The Washington Post

Stop focusing on whether it’s a derecho or not: it’s a serious storm risk

A complex of violent thunderstorms, some tornadic, may or may not coalesce into a derecho sometime this afternoon or evening in the Midwest.  This derecho may affect parts of the Ohio Valley but will probably die overnight before reaching the Mid-Atlantic Thursday morning.

Irrespective of the fate of any derecho, we’ve got our own problems  – as I outlined in my earlier post:

1) Clusters of strong storms born this afternoon in the Ohio Valley (not a derecho), capable of producing damaging winds and flooding rain, may smack us in the middle of the night (50 percent chance).

2) A line of storms, developing along an unusually potent June cold front, may deliver a second round of flooding rain and damaging winds during the day Thursday, as well as the chance of some tornadoes.

The derecho talk has become a huge distraction.

As I said in my post Monday,  a storm complex must meet strict criteria to be considered a derecho: it must be 240 miles long, move at high speeds, and have damaging 58 mph or stronger winds throughout that line.  Our region experiences a derecho just once every four years on average.

A derecho is notoriously difficult to predict, and you can’t really reliably warn of one until it’s in the process of forming or already formed.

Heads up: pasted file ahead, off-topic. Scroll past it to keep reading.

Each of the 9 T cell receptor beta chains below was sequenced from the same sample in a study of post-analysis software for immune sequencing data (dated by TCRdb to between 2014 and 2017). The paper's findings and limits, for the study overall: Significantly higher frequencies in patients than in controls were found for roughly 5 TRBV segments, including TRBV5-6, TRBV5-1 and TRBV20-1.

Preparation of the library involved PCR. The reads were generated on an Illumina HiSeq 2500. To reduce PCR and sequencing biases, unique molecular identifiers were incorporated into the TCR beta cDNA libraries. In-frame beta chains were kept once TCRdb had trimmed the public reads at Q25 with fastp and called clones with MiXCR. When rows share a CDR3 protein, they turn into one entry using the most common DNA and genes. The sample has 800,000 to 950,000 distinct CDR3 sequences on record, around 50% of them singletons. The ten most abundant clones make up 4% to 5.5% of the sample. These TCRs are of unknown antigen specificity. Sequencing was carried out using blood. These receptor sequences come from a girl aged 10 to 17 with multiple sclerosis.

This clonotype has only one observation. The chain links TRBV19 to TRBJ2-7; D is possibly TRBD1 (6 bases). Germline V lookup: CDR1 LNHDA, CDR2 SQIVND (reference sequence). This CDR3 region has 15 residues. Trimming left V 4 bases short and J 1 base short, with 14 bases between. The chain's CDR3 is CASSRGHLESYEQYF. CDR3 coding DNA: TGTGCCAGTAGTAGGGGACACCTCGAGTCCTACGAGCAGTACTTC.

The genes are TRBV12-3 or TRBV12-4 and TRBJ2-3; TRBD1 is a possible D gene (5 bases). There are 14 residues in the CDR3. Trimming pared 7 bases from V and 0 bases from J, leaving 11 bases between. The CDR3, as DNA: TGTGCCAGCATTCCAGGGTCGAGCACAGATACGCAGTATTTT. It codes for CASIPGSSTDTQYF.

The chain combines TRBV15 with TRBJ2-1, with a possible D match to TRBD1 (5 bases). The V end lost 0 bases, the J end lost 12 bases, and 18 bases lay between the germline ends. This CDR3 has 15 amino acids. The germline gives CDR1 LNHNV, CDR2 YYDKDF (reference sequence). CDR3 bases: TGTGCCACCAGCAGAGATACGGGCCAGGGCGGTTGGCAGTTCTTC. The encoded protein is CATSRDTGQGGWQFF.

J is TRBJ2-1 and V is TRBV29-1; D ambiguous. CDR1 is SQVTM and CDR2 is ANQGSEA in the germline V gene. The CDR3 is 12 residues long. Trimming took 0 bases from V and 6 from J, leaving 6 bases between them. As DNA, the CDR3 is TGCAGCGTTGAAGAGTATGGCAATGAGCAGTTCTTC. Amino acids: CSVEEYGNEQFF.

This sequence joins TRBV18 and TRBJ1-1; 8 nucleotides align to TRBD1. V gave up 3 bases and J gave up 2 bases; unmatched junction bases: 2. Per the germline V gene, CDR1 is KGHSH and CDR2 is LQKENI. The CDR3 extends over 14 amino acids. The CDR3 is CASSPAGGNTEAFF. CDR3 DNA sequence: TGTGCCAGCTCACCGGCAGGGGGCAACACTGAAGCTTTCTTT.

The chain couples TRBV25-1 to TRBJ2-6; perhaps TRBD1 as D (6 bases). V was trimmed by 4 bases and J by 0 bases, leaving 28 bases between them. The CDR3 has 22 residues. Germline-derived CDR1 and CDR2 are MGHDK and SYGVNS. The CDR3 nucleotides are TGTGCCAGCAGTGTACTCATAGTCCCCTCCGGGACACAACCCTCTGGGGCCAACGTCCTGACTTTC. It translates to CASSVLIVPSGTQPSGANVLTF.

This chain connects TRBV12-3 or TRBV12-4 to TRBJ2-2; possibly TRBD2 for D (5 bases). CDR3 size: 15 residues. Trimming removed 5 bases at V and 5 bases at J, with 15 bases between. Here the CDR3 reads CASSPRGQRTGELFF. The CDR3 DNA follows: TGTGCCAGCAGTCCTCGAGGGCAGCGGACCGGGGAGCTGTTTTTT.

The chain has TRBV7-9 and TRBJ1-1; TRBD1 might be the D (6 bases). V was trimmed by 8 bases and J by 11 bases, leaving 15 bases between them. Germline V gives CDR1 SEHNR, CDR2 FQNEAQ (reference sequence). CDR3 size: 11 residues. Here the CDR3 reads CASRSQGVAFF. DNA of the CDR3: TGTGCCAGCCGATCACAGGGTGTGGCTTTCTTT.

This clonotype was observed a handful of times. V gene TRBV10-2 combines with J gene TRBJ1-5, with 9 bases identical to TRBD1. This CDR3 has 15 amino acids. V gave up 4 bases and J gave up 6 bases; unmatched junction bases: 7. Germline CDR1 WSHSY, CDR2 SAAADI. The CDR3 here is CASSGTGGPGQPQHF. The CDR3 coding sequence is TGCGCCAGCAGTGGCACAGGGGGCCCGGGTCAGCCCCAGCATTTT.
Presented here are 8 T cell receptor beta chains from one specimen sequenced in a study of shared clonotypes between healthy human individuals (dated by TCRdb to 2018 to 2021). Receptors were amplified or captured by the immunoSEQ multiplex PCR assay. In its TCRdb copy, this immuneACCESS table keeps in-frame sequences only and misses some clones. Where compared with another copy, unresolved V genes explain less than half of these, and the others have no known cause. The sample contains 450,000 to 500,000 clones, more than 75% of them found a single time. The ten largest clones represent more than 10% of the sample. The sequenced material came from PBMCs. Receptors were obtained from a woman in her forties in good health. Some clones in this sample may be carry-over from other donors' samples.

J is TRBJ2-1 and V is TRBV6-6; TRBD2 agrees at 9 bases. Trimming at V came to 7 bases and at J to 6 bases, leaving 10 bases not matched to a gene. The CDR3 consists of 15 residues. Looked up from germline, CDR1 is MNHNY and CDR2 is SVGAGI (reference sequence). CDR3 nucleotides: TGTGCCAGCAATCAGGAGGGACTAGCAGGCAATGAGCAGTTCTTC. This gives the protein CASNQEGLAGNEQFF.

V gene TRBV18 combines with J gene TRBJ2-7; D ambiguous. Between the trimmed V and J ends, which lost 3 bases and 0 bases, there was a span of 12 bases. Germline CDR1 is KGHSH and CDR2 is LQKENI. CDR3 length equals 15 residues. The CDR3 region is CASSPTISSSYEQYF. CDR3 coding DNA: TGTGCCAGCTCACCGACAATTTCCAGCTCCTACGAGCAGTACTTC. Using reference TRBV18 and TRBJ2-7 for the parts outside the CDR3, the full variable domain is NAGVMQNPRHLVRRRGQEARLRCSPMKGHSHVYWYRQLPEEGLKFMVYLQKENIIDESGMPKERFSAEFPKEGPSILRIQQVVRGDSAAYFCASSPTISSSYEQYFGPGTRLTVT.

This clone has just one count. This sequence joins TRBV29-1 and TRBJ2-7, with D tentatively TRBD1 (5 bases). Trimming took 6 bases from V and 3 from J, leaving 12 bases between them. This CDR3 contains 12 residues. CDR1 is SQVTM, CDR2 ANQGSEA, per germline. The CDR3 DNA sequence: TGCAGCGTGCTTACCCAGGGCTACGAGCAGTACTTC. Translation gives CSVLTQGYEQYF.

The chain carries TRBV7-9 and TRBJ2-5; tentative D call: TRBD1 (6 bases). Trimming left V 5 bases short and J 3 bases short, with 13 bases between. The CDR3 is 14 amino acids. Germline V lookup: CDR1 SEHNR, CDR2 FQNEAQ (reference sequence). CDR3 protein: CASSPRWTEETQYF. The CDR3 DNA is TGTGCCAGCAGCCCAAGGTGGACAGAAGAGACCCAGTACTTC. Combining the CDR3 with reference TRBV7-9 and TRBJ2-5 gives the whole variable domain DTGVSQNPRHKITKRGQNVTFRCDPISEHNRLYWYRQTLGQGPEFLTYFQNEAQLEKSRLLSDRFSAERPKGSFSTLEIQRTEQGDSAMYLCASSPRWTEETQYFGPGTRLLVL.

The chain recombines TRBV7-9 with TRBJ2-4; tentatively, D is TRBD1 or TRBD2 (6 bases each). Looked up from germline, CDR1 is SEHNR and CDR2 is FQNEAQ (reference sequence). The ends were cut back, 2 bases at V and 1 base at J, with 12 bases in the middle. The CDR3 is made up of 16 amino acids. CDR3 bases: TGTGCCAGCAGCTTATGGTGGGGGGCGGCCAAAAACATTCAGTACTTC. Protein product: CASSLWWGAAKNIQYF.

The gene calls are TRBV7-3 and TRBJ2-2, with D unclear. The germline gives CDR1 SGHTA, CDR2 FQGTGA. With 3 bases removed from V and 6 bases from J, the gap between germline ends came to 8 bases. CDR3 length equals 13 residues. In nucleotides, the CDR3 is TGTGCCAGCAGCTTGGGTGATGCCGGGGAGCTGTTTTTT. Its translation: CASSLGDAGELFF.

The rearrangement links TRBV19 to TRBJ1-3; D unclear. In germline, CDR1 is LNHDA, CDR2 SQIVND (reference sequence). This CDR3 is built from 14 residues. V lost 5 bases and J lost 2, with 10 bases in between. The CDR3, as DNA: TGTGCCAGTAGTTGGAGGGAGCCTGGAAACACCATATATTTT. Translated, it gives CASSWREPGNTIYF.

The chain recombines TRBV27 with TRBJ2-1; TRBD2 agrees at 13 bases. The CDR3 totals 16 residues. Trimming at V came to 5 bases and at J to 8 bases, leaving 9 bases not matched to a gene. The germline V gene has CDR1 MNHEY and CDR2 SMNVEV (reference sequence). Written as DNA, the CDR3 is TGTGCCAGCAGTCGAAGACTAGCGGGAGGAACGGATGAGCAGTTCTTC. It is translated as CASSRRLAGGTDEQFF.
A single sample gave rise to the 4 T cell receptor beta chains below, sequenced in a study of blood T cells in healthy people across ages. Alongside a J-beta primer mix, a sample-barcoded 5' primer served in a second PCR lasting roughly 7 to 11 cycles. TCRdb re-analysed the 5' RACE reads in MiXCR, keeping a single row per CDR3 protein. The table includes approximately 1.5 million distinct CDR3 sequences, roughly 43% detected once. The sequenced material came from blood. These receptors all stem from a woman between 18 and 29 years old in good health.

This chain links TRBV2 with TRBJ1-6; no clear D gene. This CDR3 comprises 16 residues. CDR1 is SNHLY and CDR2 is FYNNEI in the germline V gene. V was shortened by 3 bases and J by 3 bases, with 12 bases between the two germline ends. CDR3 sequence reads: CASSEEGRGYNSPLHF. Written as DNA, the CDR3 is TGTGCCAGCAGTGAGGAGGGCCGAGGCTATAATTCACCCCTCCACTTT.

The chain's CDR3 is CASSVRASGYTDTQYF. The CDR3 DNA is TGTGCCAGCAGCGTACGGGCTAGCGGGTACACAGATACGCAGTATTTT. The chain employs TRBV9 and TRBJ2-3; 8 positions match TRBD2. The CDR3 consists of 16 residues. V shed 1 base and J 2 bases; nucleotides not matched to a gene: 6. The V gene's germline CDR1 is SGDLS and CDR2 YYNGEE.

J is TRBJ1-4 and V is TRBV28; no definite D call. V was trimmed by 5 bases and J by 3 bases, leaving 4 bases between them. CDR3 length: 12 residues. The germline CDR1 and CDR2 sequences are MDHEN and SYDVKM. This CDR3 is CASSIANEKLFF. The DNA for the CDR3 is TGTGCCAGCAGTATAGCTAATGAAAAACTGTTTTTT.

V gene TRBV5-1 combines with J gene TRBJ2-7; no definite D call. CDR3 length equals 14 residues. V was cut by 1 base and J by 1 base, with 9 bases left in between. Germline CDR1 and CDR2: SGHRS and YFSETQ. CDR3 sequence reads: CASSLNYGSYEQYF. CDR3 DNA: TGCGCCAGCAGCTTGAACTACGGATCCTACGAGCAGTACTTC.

Further, let me stress, you can get derecho-like impacts from non-derecho storms.

Although I don’t think the storm system coming through tonight and Thursday will have the same impact as the derecho of June 29, 2012 –  a truly exceptional event, it certainly has potential to create widespread hazardous weather conditions and be the most severe weather event this year to date.

For now, rather than worrying about whether a derecho is going to happen, focus on the potential impacts of the storms that may affect us. In the case of tonight and tomorrow, they’re dangerous.

Jason is the Washington Post’s weather editor and Capital Weather Gang's chief meteorologist. He earned a master's degree in atmospheric science, and spent 10 years as a climate change science analyst for the U.S. government. He holds the Digital Seal of Approval from the National Weather Association.
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Jason Samenow · June 12, 2013

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